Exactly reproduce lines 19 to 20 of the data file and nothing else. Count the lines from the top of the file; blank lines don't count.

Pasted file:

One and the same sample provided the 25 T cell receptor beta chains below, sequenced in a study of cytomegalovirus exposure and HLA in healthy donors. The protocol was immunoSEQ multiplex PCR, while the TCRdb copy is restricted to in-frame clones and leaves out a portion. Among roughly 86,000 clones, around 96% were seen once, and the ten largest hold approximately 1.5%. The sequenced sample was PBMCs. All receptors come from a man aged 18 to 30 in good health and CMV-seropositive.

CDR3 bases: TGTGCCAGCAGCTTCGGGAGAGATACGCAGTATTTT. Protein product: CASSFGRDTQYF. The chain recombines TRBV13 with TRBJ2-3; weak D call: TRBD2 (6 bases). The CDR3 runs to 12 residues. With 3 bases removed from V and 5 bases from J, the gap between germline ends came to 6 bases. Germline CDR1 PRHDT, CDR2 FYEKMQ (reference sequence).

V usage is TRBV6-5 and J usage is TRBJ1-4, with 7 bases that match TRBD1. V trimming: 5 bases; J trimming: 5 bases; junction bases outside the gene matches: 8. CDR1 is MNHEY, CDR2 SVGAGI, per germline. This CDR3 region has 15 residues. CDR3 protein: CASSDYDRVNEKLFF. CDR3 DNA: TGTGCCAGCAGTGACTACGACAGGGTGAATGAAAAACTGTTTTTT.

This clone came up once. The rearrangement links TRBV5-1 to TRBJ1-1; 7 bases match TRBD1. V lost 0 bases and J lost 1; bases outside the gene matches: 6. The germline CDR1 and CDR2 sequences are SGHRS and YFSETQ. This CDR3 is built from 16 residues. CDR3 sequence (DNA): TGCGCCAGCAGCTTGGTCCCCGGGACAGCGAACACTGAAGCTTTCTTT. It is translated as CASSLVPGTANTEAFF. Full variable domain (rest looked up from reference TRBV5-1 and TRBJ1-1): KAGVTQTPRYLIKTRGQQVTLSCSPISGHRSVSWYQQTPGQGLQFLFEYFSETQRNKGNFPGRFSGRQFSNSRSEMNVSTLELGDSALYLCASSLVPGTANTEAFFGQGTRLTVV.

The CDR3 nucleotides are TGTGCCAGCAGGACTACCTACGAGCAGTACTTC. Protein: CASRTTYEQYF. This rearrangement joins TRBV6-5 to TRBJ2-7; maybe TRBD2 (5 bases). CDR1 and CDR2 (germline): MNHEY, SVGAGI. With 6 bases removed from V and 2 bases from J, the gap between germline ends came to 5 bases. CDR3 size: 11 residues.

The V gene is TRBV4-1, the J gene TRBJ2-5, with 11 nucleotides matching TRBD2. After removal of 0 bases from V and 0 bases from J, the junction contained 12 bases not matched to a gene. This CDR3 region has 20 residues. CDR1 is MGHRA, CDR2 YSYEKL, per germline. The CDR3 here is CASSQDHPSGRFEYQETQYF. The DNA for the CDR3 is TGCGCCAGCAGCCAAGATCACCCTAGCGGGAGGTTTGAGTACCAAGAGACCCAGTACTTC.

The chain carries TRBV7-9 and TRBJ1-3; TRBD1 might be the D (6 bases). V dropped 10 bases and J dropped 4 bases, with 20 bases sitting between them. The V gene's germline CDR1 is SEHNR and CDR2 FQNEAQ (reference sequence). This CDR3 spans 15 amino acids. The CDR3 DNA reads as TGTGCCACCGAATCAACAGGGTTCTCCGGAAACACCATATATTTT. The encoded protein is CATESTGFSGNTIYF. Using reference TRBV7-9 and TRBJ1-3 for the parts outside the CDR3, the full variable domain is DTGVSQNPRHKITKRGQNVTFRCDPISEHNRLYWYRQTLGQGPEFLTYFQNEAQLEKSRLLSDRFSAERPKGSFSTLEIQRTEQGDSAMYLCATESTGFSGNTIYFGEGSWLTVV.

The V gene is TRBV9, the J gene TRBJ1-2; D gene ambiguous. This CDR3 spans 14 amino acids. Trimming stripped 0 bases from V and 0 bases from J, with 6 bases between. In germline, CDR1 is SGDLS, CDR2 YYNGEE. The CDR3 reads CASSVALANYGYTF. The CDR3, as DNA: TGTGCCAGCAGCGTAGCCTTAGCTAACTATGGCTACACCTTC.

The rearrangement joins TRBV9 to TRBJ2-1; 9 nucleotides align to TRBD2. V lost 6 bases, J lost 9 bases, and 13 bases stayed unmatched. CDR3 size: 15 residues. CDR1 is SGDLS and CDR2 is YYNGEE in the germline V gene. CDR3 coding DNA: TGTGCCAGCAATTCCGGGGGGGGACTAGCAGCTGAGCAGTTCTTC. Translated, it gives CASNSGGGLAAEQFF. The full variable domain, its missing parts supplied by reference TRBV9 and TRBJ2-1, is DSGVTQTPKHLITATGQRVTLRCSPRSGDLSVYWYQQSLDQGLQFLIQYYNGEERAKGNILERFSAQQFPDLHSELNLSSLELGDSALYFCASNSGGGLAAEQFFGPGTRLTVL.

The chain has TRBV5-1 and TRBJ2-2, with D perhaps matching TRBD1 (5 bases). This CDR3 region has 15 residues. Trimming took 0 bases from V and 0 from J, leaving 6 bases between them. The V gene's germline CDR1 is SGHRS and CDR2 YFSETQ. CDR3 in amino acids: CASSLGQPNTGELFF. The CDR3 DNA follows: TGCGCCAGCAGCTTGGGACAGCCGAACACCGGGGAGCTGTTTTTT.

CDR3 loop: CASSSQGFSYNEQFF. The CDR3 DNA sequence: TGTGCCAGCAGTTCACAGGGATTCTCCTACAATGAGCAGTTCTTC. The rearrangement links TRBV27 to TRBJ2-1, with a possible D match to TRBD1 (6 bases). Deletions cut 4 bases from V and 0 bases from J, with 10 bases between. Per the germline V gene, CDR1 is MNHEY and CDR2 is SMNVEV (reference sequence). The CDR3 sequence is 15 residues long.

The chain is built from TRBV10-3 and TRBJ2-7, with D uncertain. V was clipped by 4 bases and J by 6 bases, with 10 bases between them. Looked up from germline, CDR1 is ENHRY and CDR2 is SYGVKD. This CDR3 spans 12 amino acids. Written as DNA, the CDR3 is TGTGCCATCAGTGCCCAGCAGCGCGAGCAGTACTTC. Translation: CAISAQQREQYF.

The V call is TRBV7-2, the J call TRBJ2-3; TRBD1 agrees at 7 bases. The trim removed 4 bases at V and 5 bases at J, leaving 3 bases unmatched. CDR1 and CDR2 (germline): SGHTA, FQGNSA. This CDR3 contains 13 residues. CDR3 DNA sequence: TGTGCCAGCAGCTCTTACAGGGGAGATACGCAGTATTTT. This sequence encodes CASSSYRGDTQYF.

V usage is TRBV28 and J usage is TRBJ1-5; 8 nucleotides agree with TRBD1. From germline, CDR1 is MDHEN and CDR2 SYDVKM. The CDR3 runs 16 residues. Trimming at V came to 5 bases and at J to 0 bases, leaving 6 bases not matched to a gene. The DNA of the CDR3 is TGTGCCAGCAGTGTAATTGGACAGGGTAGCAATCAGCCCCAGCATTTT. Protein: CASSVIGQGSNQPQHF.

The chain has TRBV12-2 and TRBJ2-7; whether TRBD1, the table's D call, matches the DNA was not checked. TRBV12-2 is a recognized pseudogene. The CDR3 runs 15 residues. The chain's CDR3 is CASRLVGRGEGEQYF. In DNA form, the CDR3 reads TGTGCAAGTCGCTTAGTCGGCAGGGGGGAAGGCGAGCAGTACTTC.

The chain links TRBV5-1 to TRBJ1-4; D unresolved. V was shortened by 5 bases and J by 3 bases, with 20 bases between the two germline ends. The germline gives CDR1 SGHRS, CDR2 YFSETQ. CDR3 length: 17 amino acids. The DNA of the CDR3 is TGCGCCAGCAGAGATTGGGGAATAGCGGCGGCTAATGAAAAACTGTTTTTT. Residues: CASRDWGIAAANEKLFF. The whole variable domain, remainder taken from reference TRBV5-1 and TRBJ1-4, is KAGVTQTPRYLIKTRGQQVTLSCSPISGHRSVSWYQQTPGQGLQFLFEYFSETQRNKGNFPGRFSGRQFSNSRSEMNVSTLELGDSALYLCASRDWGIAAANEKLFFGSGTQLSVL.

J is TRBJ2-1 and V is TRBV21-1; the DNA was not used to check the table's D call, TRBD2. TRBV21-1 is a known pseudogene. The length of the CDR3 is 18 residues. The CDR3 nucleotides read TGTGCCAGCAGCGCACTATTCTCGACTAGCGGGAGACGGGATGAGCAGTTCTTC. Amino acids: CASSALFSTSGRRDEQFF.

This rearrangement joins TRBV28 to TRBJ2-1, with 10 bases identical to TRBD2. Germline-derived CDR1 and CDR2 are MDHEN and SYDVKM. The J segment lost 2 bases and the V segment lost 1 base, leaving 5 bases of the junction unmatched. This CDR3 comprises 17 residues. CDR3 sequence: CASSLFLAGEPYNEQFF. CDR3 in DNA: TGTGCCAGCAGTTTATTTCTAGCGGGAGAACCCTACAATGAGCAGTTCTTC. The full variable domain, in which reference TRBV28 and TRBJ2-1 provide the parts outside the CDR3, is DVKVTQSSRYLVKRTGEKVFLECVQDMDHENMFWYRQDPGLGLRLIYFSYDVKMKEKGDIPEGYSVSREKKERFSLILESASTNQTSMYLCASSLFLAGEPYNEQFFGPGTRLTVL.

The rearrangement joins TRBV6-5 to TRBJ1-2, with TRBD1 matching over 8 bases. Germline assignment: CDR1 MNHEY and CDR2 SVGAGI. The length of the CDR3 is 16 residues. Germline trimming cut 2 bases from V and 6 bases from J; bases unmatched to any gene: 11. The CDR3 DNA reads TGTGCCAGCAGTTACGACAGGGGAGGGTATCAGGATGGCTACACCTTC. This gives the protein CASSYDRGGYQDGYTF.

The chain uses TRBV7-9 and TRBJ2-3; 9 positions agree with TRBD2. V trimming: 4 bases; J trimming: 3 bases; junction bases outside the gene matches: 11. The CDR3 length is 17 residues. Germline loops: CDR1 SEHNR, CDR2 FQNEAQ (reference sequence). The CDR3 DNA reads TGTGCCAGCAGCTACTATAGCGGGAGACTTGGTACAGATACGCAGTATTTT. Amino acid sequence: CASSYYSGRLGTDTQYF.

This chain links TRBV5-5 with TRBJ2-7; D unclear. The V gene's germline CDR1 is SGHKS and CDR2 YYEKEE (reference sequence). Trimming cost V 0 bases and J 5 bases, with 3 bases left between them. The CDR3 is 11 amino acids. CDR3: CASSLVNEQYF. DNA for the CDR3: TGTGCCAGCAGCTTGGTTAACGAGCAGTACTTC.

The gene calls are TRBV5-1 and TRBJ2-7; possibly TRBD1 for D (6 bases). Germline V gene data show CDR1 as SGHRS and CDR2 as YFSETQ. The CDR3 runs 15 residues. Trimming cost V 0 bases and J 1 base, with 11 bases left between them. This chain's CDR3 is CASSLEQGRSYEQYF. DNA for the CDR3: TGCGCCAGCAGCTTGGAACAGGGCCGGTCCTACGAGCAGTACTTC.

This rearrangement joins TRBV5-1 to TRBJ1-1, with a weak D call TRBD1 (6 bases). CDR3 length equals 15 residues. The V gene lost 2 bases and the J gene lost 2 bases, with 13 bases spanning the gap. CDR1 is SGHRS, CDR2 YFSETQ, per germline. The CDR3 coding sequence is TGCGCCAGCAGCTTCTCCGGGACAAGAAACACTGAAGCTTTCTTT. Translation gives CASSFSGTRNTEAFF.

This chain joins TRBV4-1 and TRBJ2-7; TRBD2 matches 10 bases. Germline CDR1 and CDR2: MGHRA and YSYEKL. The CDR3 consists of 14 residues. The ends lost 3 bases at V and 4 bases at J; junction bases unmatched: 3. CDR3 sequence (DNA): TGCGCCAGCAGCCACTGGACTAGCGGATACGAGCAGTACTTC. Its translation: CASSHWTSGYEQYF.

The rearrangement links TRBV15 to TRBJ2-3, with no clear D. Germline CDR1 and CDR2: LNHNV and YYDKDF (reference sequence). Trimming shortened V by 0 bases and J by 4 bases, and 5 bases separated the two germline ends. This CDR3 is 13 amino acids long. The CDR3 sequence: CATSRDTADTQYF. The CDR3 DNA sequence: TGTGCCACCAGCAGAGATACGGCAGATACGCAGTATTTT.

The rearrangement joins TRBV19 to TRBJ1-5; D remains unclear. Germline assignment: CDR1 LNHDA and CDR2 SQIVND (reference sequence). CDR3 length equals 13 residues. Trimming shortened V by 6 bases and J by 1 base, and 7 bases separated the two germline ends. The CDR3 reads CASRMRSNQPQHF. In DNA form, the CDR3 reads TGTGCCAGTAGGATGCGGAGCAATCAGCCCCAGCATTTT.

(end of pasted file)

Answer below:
The rearrangement joins TRBV6-5 to TRBJ1-2, with TRBD1 matching over 8 bases. Germline assignment: CDR1 MNHEY and CDR2 SVGAGI. The length of the CDR3 is 16 residues. Germline trimming cut 2 bases from V and 6 bases from J; bases unmatched to any gene: 11. The CDR3 DNA reads TGTGCCAGCAGTTACGACAGGGGAGGGTATCAGGATGGCTACACCTTC. This gives the protein CASSYDRGGYQDGYTF.

The chain uses TRBV7-9 and TRBJ2-3; 9 positions agree with TRBD2. V trimming: 4 bases; J trimming: 3 bases; junction bases outside the gene matches: 11. The CDR3 length is 17 residues. Germline loops: CDR1 SEHNR, CDR2 FQNEAQ (reference sequence). The CDR3 DNA reads TGTGCCAGCAGCTACTATAGCGGGAGACTTGGTACAGATACGCAGTATTTT. Amino acid sequence: CASSYYSGRLGTDTQYF.